How insurance brokers remain relevant in the 21st century

09/08/2017 08:06

The workforce of the 21st century is priming itself for an automated future, and the consequences that follow: a shift toward strategic collaboration with intelligent software that will deeply impact insurance brokers. To stay relevant, they must be able to survive — and thrive — in a digital world.


Deep Learning and advancements in Artificial Intelligence (AI) have been the driving force behind the evolution of computer-customer interaction, otherwise known as software bots. Previously able to only perform basic routine tasks, bots are now able to make meaningful decisions. In fact, according to The Economist, there are many jobs that will be entirely replaced by computers in the next 20 years.


For instance, the insurance industry has its fair share of routine tasks, such as agents collecting and preparing data for underwriting or claims handling. As a result, we are already seeing chatbots handling some of these simpler tasks: GEICO has ‘Kate’, Lemonade has ‘Jim’, Metromile has ‘AVA’, and the list goes on. Moreover, the proliferation of the internet has significantly diminished the value of broker relationships, as anyone with internet access can easily conduct research, communicate with a service provider, and select and purchase a product solely online.


The jobs that are hardest to replace, however, are those that require unique insights or skills in a dynamic environment. Insurance brokers can thrive in this new landscape by further developing their understanding of emerging risks to complex businesses, and the steps that must be taken to mitigate these risks.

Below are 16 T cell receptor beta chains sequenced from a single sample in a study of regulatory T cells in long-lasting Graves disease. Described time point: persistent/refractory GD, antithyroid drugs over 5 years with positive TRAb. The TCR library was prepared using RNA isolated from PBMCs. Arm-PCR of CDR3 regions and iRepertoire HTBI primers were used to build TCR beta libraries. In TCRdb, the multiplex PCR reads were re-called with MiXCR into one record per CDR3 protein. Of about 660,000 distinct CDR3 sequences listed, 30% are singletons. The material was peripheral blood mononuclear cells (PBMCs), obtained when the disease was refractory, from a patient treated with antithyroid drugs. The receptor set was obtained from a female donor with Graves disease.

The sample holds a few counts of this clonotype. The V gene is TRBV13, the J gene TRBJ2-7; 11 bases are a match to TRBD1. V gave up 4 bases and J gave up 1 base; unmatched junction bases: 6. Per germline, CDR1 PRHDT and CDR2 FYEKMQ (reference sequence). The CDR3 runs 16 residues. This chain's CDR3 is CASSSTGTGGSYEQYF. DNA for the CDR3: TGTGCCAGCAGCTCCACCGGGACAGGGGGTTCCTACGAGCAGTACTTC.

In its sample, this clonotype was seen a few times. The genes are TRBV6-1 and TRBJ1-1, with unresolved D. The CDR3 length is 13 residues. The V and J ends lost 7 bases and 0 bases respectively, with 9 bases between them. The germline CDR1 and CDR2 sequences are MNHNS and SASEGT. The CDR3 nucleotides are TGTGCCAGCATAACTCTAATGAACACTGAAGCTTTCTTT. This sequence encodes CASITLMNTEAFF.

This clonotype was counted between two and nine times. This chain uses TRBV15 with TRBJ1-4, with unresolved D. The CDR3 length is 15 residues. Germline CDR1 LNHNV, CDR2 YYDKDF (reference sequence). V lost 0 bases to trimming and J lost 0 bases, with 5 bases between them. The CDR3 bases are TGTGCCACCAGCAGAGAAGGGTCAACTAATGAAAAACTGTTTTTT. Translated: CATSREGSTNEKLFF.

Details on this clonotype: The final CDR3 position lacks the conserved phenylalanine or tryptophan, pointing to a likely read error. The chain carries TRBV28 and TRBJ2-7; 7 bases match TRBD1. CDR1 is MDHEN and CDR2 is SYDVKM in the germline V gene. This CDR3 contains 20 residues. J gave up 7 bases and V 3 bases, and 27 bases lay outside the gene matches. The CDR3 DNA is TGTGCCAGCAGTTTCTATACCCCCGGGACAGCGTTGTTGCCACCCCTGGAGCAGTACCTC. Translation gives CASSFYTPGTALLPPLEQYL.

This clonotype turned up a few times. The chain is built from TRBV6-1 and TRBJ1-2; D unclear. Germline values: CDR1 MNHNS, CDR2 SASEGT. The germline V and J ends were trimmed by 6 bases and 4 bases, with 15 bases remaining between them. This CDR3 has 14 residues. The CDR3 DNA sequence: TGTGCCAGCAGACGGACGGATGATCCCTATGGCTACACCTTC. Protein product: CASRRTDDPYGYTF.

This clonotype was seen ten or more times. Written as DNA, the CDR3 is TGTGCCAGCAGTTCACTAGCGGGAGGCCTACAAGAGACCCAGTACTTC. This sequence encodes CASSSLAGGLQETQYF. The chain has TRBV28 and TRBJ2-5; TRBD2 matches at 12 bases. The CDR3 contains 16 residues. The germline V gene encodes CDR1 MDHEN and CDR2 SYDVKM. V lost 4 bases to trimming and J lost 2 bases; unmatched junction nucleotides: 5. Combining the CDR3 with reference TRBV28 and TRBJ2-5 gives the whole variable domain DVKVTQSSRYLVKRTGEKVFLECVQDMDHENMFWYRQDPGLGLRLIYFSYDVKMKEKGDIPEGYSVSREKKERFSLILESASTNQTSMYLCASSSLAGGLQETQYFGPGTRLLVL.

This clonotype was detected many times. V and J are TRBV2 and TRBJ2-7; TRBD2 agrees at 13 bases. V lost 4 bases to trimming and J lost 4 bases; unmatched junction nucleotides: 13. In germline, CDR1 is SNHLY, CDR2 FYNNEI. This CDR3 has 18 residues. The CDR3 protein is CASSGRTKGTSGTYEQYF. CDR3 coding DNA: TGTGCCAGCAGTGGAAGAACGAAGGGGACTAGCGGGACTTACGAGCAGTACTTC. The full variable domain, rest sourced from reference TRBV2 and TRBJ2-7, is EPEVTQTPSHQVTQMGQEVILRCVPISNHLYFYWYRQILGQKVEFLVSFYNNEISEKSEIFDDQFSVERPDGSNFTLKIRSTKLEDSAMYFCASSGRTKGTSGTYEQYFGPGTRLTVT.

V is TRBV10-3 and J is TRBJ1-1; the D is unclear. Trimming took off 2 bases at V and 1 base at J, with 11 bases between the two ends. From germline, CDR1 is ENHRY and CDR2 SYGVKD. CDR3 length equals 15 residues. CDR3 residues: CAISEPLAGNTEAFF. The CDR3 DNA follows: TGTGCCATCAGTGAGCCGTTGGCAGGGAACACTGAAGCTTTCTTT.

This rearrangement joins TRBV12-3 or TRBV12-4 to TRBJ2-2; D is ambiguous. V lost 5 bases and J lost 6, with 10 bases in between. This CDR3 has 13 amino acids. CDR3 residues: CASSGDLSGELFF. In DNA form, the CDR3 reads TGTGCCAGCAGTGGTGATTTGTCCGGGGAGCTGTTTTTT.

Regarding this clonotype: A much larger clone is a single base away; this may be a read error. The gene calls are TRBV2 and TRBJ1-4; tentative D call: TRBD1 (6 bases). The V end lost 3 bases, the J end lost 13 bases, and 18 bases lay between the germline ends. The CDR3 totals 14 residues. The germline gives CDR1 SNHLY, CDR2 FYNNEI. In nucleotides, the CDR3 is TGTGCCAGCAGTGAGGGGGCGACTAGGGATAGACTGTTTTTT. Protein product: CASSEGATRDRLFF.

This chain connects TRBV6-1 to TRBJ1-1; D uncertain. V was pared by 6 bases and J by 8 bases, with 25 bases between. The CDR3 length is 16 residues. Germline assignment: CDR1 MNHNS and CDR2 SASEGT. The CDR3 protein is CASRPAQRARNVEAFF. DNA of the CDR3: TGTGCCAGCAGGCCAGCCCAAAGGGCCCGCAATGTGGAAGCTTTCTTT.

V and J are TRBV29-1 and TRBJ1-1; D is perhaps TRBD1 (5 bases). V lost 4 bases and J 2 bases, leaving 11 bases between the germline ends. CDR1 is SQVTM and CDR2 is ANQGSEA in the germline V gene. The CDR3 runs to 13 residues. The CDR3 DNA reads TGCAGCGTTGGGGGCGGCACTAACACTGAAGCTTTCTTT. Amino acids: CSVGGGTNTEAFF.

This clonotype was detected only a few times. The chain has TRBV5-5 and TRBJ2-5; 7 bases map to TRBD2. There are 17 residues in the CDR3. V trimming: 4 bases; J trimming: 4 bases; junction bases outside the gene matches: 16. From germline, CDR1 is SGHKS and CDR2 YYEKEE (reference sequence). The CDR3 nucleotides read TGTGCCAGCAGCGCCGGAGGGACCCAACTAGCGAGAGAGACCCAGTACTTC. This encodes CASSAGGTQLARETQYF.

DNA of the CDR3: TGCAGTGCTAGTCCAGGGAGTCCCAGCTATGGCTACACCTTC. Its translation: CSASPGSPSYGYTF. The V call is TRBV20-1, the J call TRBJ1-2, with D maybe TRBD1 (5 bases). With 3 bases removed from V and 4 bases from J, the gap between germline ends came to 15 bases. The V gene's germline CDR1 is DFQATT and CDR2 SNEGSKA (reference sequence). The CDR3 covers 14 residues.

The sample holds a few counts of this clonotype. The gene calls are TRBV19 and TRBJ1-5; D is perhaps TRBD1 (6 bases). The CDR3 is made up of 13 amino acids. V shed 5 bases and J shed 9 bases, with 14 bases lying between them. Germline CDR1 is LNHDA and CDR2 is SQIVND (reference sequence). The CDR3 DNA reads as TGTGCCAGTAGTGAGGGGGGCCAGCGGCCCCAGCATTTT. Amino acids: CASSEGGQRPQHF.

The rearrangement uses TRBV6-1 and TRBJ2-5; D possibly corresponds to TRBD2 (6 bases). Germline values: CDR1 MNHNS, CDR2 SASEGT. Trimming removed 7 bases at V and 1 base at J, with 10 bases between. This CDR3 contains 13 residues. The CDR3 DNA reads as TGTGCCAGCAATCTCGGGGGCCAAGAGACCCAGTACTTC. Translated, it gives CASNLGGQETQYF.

Brokers as cyber experts

Brokers for complex businesses are, first and foremost, risk advisors. To help companies analyze their risk exposure and build an insurance program that adequately offloads risk, brokers must have deep understanding and knowledge of both the risk and appropriate products. More specifically, brokers must consider the unique risk appetite of the organization; how each risk affects the business model and processes; and the adequacy and applicability of the specific insurance products to the requirements of the business.

Cyber insurance is where customers need broker expertise the most, but it is exactly where brokers lack tools to support them. Why?

  • The customer is unsure of all of the variables when it comes to their cyber risk. Brokers themselves are new to the space and do not have the technical background they need to assess these risks.
  • Insurance brokers require ongoing education to stay on top of cyber risk, which changes quickly and is growing larger.
  • The insurance policies are new, rapidly evolving, and differ widely between carriers. In addition, there is limited claim history to provide comfort in how insurance claims pan out for every insurance agreement. Brokers have no access to benchmarks or analysis tools to guide the customer on exposure to loss, what peers are buying, etc.
  • When a claim arises, it is often a first for many customers and they do not know how to respond. On top of this, the response itself is often complex, requiring coordination on multiple fronts — technical response, business operations response and even marketing/communications response.